Thursday, May 28, 2009

English Honours Programme: Information

Dr. Stephen Collis is hosting an information session for the Honours Programme on Monday June 8th at 1:30pm in AQ 6093.

The Honours programme is an excellent embellishment to an English degree, and an enjoyable experience to boot. The Department's online link is here.

Friday, May 15, 2009

"Canadians" poem

Courtesy of classfellow R.H, an apposite poem by Miriam Waddington.


Here are
our signatures:
geese, fish, eskimo
faces, girl-guide
cookies, ink-drawings
tree-plantings, summer
storms and winter

We look
like a geography but
just scratch us
and we bleed
history, are full
of modest misery
are sensitive
to double-talk double-take
(and double-cross)
in a country
too wide
to be single in.

Are we real or
did someone invent
us, was it Henry
Hudson Etienne Brûlé
or a carnival
of village girls?
Was it
a flock of nuns
a pity of indians
a gravyboat of
fur-traders, professional
explorers or those
amateurs map-makers
our Fathers
of Confederation?

Tuesday, May 12, 2009

A Multiculturalism Acid Test?

Ripped from today's headlines, the comments sections are here some type of forum for the voice of demos on the multiculturalism doctrine, and thus some empirical material (albeit of a certain--though definable-- selection) to contextualise aspects of the course texts.

Monday, May 11, 2009

Margaret Atwood & Polemic

In light of one of the Project group's topic, and our course non-fiction (but not-non-literary) text by Margaret Atwood, here is a link to a blog post from a prvious course on Ms. Atwood's recent high-profile polemical engagement on the question of taxpayer funding for the Arts in Canada.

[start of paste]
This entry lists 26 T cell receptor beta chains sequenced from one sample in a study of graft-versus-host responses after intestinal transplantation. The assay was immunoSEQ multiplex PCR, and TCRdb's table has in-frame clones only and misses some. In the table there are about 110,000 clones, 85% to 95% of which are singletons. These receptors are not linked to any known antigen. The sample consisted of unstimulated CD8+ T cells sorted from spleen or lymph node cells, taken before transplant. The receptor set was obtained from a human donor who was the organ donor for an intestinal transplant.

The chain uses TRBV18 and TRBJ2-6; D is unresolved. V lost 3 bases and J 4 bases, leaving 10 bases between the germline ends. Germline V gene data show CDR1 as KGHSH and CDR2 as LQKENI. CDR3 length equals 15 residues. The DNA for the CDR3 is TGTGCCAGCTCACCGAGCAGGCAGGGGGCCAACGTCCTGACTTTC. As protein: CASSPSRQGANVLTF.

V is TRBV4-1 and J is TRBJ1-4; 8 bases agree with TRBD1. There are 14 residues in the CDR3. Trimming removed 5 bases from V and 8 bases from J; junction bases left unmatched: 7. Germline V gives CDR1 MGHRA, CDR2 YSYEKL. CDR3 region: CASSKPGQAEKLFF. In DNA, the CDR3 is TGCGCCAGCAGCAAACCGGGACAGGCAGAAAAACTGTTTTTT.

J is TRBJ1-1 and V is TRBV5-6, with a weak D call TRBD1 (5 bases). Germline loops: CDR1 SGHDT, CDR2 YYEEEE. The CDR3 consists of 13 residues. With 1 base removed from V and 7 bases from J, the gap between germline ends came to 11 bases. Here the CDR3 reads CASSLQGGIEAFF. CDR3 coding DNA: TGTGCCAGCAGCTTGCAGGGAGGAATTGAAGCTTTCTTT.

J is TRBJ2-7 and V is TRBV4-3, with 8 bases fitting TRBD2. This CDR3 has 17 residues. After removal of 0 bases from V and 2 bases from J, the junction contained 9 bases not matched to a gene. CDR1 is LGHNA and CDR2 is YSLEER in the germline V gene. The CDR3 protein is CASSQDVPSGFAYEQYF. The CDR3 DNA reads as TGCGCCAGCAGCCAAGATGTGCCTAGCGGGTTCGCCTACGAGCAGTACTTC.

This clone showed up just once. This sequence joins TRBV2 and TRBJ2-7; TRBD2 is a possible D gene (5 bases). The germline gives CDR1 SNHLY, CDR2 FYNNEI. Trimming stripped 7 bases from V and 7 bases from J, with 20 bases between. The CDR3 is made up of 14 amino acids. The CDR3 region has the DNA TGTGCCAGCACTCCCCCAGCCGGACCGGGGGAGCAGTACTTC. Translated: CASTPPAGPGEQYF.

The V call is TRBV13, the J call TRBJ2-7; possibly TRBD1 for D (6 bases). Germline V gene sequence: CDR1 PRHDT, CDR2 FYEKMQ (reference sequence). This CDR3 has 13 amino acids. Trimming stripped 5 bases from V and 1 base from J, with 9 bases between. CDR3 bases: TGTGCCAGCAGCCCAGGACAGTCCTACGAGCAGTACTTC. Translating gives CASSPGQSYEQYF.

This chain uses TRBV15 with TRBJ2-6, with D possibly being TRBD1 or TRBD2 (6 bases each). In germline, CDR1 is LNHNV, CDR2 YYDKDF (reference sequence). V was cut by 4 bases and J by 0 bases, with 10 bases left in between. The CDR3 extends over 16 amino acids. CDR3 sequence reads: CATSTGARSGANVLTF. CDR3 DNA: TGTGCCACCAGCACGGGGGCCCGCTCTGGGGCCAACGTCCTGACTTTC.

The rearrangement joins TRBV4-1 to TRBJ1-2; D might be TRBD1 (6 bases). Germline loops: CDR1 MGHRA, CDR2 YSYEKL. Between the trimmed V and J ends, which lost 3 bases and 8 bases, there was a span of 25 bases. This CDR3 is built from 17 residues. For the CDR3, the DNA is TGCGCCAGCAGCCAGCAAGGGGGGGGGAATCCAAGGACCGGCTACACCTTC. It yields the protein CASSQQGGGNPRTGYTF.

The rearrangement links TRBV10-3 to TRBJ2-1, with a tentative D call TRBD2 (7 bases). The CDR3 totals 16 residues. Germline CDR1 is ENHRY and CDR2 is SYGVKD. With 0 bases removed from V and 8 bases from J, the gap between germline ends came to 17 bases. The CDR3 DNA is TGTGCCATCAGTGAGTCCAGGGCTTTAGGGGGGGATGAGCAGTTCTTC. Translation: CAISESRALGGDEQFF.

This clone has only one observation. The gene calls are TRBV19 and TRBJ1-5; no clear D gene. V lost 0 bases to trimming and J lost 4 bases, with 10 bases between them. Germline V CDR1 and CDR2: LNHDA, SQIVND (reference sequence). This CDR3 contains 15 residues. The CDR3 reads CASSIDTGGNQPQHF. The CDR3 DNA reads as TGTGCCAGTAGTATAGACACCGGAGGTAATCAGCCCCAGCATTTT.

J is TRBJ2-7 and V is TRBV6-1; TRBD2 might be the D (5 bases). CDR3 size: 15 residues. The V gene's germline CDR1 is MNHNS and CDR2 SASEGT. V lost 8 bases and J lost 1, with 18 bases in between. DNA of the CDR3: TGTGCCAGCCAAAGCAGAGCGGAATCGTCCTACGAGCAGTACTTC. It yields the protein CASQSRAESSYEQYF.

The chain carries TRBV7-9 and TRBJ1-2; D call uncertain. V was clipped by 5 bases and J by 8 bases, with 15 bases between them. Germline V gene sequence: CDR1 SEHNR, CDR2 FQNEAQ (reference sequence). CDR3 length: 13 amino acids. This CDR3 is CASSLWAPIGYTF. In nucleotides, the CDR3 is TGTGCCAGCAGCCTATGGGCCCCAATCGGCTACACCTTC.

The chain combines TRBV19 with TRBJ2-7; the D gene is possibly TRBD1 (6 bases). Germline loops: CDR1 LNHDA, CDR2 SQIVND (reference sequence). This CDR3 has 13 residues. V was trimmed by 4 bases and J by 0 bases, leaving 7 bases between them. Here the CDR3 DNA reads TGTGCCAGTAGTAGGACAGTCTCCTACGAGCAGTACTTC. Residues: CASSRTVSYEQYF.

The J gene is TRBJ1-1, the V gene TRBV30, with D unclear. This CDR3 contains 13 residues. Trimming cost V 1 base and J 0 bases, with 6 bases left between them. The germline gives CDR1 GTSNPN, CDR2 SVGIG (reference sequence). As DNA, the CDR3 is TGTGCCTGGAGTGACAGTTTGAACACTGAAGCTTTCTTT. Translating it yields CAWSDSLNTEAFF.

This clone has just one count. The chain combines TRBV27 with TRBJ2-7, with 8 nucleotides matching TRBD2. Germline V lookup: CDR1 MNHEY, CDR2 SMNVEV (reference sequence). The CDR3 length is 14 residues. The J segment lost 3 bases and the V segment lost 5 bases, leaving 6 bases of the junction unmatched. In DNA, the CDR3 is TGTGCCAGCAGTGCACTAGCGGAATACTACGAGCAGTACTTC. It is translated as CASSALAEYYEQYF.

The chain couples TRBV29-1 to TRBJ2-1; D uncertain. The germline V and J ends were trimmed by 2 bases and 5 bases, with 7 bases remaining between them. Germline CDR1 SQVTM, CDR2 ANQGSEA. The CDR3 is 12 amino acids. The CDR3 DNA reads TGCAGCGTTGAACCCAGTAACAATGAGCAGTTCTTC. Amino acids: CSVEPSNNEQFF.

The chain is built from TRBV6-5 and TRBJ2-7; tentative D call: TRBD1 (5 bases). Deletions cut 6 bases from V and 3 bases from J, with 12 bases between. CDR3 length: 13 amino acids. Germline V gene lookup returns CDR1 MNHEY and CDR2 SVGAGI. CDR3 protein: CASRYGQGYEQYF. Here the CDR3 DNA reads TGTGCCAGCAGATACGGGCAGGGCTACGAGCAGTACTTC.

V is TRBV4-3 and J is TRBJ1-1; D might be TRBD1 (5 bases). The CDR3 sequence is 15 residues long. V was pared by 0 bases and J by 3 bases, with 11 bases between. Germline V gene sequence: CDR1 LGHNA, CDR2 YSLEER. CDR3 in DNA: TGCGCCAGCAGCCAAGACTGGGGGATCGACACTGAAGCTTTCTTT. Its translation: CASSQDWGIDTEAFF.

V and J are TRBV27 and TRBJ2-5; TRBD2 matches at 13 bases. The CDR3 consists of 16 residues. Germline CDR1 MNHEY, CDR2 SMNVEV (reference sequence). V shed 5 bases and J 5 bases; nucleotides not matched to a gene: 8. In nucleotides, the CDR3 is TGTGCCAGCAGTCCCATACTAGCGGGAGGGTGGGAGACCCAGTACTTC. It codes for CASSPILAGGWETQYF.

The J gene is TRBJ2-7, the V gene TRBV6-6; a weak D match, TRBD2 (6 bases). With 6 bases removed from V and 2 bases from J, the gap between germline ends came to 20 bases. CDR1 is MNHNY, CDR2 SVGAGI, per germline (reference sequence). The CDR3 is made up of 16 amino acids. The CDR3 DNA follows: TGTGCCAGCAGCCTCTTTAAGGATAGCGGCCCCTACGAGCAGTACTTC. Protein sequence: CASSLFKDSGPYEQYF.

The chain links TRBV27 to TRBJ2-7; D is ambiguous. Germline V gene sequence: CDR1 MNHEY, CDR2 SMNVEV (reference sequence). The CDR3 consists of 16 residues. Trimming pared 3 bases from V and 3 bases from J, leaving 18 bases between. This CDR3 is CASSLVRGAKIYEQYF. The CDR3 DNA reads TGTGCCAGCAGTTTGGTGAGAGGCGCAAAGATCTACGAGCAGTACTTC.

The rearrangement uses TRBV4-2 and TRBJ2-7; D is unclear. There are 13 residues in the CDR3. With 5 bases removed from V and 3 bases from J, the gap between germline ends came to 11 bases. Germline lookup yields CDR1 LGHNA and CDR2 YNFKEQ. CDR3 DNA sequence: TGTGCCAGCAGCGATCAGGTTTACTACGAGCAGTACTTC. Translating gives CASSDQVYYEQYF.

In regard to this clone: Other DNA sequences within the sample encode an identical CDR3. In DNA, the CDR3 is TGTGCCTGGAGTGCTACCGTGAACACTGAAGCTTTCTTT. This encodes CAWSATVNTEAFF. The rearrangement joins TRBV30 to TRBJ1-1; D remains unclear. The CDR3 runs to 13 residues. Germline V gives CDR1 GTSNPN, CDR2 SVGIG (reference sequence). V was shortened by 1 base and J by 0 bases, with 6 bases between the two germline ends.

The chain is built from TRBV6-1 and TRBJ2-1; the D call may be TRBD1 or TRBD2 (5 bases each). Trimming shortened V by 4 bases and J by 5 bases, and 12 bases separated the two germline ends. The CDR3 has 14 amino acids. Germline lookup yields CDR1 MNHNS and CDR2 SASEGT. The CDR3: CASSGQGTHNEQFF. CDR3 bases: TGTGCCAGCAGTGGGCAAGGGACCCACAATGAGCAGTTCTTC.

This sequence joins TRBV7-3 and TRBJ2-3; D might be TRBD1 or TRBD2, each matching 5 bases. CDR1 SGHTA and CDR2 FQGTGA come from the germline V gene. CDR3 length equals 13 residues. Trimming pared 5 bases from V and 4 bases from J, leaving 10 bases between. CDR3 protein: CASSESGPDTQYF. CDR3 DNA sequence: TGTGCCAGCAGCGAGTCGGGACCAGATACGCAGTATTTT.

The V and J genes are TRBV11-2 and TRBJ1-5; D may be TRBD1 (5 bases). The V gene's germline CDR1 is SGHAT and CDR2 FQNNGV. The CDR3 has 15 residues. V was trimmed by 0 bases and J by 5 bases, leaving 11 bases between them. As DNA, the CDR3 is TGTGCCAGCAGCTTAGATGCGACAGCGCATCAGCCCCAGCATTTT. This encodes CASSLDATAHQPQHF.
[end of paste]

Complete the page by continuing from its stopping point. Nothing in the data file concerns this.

Sunday, May 10, 2009

Course Reading Break

A Reading Week is a great idea: opportunity during Term to read the course texts for the second time through.

Accordingly, there is no lecture or tutorial in English 357 on May 19th (Monday the 18th being of course Queen Victoria day.)

Victoria's Day

We're about to enjoy a holiday in honour of Queen Victoria. Tallying up her vestigial influence on Canada is an inexhaustible pastime -- Victoria, Alberta, Prince Edward Island, Prince Albert, New Westminster, Regina and many many more were all named in her honour, for a start. Canada, from its 1867 confederation, is a Victorian nation at birth.

I came across this oblique & tendentious article in the Telegraph on the predominance of women at the political head of England following on from Victoria's eminent sixty-four year regnancy:
Have you noticed that modern Britain is the most matriarchal society in the history of the world? The four most famous figures in the public service since the war have been women - the Queen Mother, the Queen, Diana, Princess of Wales and Margaret Thatcher.

Saturday, May 2, 2009

Course Website FAQ

Here are FAQ about the course website.
  • The 5 most recent posts are displayed on the main page.
  • A permanent link list, entitled "Pertinent & Impertinent" is always visible on the sidebar of the course website, containing direct links to crucial information.
  • Also on the sidebar, always visible, is the "Blog Archive" displaying direct links to all posts on the course website.
  • The "Blog Archive" has sections for years 2009 and 2007. Our course links are under the 2009 section. The 2007 archive is for a previous iteration of the course which may, or may not, be interesting for you.
  • An "Older Posts" hotlink is always visible at the bottom of the main page which displays the next 5 most recent posts.
  • Certain PowerPoint lecture slides are occasionally posted on the course website.